Omkoi District, Chiang Mai province, February 2010 (Photo courtesy of Niemeet Chompoothong)
Wedding celebrants enjoy a meal centred on rice in a communal setting. Compared to jasmine rice favoured by lowland Thai, upland rice is grown primarily for consumption by ethnic minority communities in the mountains of Thailand and rarely sold in lowland markets. The chubby, speckled grains are hearty and anchor the fiery chili pastes and forest vegetables stews cooked nightly in the communal kitchen.

Mae Suai district, Chiang Rai province, December 2008 The cooking area is typically located inside a well-ventilated room attached to the family home.  The shelves suspended above the cooking fire and take advantage of the smoke and constant heat to preserve dried food products and next season’s planting seeds stored.  During the cold season, family members gather around the fire to socialize and enjoy cups of bitter tea.

Mae Suai district, Chiang Rai province, December 2008
The cooking area is typically located inside a well-ventilated room attached to the family home. The shelves suspended above the cooking fire and take advantage of the smoke and constant heat to preserve dried food products and next season’s planting seeds stored. During the cold season, family members gather around the fire to socialize and enjoy cups of bitter tea.

Bounty from the forest that make up to 80% of the upland diet: local mushrooms; feathery, garlicky-tasting acacia shoots; sweet-tasting chayote shoots and white galangal shoots.

Bounty from the forest that make up to 80% of the upland diet: local mushrooms; feathery, garlicky-tasting acacia shoots; sweet-tasting chayote shoots and white galangal shoots.

 

Vegetables are frequently eaten boiled and dipped in a spicy chili paste, like boiled bamboo shoots with wasp larvae harvested from the forest.  The diet of many upland communities is based on rice or other starchy staples and vegetables. Although a pig may be prepared for community celebrations, meals may not feature meat or other protein.  If eaten, protein can be sourced from the forest (small game, insects), rice paddies (fish, crabs) or small livestock (chicken, pigs) raised in backyards.

Vegetables are frequently eaten boiled and dipped in a spicy chili paste, like boiled bamboo shoots with wasp larvae harvested from the forest. The diet of many upland communities is based on rice or other starchy staples and vegetables. Although a pig may be prepared for community celebrations, meals may not feature meat or other protein. If eaten, protein can be sourced from the forest (small game, insects), rice paddies (fish, crabs) or small livestock (chicken, pigs) raised in backyards.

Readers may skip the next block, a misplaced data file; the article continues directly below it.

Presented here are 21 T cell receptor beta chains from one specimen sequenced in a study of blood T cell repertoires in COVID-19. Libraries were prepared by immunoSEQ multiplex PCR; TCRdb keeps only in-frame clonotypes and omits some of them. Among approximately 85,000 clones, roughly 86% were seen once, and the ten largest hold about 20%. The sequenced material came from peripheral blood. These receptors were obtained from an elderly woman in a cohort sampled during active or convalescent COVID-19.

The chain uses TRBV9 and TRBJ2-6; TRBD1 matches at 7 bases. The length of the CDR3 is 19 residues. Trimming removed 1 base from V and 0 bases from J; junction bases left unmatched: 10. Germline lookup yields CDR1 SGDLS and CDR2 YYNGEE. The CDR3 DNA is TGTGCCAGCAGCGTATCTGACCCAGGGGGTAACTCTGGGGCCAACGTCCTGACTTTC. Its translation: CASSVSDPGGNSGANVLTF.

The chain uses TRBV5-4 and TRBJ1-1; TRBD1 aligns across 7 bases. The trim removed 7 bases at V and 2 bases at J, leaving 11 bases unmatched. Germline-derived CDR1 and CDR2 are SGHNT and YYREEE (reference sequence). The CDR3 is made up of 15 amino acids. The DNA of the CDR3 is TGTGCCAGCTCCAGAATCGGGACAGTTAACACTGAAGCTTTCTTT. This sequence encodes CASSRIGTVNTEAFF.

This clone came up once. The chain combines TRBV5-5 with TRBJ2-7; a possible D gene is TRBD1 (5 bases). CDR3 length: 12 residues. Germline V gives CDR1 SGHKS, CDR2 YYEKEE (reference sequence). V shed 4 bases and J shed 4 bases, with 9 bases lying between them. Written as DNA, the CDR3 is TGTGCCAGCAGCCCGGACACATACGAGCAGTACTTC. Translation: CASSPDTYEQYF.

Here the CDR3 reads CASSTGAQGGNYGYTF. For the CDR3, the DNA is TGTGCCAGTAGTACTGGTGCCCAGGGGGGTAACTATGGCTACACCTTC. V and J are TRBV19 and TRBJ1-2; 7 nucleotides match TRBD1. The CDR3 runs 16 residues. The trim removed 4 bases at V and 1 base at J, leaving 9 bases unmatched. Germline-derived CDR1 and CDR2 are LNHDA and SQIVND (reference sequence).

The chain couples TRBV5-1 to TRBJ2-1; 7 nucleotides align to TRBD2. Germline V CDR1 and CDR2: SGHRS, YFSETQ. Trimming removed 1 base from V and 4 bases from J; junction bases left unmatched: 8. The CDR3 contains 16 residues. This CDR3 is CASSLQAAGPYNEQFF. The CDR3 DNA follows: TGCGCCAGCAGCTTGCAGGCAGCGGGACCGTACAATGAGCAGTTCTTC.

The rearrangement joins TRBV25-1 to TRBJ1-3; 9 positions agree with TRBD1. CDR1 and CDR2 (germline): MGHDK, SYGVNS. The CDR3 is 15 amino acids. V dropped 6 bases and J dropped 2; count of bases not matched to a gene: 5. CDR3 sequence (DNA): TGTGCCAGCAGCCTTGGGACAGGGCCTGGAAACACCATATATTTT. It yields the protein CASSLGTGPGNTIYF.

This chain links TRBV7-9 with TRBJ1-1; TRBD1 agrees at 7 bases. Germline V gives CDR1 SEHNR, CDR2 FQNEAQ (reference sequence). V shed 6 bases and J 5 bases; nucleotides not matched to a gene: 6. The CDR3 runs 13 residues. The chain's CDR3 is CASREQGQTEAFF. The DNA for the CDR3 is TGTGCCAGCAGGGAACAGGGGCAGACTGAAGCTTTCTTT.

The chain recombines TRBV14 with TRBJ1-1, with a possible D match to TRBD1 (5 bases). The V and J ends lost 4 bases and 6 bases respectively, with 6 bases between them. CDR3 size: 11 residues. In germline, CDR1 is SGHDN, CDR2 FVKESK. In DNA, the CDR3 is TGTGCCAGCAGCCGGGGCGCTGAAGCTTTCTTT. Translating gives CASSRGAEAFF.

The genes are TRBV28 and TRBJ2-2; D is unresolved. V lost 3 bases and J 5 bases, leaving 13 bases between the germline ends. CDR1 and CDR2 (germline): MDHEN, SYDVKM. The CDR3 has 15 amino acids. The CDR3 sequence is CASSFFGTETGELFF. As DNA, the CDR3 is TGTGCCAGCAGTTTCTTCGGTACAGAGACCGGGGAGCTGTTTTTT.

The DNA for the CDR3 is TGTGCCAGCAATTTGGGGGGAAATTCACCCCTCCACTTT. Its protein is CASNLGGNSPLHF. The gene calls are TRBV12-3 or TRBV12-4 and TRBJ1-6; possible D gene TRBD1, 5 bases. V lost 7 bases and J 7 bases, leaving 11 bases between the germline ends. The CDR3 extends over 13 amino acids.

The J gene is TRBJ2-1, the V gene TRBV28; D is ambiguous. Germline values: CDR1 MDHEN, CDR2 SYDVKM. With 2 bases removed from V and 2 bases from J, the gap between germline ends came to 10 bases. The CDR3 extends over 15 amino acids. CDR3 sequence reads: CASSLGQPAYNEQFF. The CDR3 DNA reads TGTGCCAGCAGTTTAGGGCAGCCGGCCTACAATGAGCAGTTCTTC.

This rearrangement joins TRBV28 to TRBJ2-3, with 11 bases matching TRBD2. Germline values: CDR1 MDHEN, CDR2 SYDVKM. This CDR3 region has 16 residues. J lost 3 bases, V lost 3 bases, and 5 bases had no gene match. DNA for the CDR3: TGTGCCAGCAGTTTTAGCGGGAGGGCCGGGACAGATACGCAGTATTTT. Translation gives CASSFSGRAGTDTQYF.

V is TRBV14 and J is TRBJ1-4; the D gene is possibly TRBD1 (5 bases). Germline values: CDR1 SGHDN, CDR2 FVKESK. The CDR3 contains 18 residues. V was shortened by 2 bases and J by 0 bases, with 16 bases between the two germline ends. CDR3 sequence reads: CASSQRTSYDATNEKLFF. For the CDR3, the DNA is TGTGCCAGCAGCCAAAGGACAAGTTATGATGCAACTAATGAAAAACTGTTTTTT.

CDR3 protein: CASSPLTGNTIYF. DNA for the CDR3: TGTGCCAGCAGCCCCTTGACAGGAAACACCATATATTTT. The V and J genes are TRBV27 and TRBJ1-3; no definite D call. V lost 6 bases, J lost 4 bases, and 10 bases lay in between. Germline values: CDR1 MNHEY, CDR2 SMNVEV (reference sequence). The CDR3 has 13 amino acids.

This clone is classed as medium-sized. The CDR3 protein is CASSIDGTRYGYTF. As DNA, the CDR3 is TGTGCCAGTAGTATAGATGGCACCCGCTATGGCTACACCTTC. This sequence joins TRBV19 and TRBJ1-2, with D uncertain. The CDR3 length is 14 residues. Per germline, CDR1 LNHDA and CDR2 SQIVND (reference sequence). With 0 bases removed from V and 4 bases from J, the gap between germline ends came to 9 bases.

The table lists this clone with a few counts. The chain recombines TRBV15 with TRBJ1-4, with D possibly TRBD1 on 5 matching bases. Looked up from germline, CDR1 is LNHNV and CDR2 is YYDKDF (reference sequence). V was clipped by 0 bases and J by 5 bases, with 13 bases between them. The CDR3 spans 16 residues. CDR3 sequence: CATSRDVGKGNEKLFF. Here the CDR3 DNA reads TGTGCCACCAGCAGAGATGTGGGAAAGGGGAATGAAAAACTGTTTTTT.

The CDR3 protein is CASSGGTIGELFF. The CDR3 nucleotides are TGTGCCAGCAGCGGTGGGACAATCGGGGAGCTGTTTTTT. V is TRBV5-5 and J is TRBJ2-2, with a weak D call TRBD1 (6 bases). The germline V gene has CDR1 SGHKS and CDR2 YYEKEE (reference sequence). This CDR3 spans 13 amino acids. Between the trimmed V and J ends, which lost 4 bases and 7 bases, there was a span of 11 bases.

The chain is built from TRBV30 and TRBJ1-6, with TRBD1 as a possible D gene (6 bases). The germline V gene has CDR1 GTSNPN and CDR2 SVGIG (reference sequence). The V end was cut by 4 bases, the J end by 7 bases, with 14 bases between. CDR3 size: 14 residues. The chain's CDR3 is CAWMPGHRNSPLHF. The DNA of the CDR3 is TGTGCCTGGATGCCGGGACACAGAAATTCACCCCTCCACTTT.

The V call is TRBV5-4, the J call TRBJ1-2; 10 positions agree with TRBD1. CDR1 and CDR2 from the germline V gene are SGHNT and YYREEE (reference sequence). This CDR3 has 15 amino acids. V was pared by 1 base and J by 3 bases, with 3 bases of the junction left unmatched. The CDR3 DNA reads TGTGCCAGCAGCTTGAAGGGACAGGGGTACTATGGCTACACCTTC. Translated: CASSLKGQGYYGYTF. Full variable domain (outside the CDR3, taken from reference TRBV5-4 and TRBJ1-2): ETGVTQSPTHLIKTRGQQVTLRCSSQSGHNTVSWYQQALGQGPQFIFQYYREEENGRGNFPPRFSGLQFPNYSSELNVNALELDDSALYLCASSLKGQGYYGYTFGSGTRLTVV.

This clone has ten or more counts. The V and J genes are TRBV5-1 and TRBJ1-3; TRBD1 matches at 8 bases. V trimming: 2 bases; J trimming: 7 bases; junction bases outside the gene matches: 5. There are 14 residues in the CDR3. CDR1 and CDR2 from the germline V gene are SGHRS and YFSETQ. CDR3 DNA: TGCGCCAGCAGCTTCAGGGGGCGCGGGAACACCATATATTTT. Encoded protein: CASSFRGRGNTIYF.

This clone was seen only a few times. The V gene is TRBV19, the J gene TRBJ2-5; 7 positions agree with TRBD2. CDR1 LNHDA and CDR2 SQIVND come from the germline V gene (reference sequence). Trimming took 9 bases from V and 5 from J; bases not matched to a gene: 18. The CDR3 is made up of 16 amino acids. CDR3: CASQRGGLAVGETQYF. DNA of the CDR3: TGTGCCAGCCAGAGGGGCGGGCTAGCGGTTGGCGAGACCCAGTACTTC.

Mae Chaem district, Chiang Mai province, January 2013 Loh, a Karen woman, and her son on the land her family has farmed for several generations.  In the background, her husband Singkham is harvesting a forest plant for supper.  Out of Thailand’s population of 67 million, more than 1 million are people from ethnic minority groups and primarily located in northern mountain communities.  Officially recognized groups include Karen (population 500 000), Hmong (160 000), Lahu (103 000) and Akha (46 000).  Source: Department of Social Development and Public Welfare, Ministry of Human Development and Security, Thailand (2002)

Mae Chaem district, Chiang Mai province, January 2013
Loh, a Karen woman, and her son on the land her family has farmed for several generations. In the background, her husband Singkham is harvesting a forest plant for supper. Out of Thailand’s population of 67 million, more than 1 million are people from ethnic minority groups and primarily located in northern mountain communities. Officially recognized groups include Karen (population 500 000), Hmong (160 000), Lahu (103 000) and Akha (46 000).
Source: Department of Social Development and Public Welfare, Ministry of Human Development and Security, Thailand (2002)